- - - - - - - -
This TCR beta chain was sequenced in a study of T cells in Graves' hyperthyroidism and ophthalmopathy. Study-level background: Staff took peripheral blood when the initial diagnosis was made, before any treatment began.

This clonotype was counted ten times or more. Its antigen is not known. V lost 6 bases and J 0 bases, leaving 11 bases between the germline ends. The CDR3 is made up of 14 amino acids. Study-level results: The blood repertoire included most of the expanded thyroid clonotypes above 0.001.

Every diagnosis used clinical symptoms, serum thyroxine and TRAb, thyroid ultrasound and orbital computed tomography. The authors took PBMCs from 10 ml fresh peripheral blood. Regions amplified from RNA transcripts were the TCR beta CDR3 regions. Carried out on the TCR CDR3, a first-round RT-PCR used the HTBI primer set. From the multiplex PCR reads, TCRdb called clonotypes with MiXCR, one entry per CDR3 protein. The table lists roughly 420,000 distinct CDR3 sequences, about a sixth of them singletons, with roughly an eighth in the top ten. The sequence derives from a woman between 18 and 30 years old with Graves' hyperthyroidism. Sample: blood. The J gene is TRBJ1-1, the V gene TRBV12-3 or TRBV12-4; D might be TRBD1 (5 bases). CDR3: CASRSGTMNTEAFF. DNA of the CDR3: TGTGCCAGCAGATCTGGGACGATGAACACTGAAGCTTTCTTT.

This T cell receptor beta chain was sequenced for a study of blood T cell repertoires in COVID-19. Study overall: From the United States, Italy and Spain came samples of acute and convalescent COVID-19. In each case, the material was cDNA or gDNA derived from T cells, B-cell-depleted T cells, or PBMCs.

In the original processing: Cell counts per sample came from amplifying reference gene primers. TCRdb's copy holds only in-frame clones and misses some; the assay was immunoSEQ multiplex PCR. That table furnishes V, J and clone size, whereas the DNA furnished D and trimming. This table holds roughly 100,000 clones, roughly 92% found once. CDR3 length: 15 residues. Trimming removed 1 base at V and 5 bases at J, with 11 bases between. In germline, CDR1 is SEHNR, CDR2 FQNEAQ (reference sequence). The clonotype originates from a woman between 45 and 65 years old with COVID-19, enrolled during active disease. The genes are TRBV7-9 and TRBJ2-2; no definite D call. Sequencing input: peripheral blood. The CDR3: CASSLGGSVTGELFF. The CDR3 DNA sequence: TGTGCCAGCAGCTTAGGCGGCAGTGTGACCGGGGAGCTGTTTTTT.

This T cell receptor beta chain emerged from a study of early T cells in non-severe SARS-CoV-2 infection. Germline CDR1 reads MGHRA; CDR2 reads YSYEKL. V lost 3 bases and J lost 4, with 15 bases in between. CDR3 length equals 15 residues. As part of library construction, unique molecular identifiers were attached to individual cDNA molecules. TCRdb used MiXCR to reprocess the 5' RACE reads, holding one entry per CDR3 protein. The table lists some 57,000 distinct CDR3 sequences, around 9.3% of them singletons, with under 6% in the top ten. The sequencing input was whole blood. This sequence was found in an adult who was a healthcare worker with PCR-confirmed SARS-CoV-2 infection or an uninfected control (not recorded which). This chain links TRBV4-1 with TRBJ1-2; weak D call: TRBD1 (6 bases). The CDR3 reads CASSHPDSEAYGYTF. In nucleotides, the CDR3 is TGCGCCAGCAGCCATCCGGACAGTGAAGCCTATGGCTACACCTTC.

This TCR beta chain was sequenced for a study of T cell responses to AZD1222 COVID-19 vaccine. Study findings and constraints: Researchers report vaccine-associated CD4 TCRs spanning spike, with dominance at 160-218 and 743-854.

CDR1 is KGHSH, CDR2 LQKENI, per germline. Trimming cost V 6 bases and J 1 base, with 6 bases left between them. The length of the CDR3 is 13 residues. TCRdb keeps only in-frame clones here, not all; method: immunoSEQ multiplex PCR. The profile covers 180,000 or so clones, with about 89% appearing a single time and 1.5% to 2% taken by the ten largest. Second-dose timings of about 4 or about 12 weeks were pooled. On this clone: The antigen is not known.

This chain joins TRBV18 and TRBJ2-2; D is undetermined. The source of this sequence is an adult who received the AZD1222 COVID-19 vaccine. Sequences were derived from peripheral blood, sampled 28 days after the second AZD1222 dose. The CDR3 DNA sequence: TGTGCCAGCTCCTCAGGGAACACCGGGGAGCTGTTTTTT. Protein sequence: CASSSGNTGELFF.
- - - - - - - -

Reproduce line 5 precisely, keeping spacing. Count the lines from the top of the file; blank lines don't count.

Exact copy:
In the original processing: Cell counts per sample came from amplifying reference gene primers. TCRdb's copy holds only in-frame clones and misses some; the assay was immunoSEQ multiplex PCR. That table furnishes V, J and clone size, whereas the DNA furnished D and trimming. This table holds roughly 100,000 clones, roughly 92% found once. CDR3 length: 15 residues. Trimming removed 1 base at V and 5 bases at J, with 11 bases between. In germline, CDR1 is SEHNR, CDR2 FQNEAQ (reference sequence). The clonotype originates from a woman between 45 and 65 years old with COVID-19, enrolled during active disease. The genes are TRBV7-9 and TRBJ2-2; no definite D call. Sequencing input: peripheral blood. The CDR3: CASSLGGSVTGELFF. The CDR3 DNA sequence: TGTGCCAGCAGCTTAGGCGGCAGTGTGACCGGGGAGCTGTTTTTT.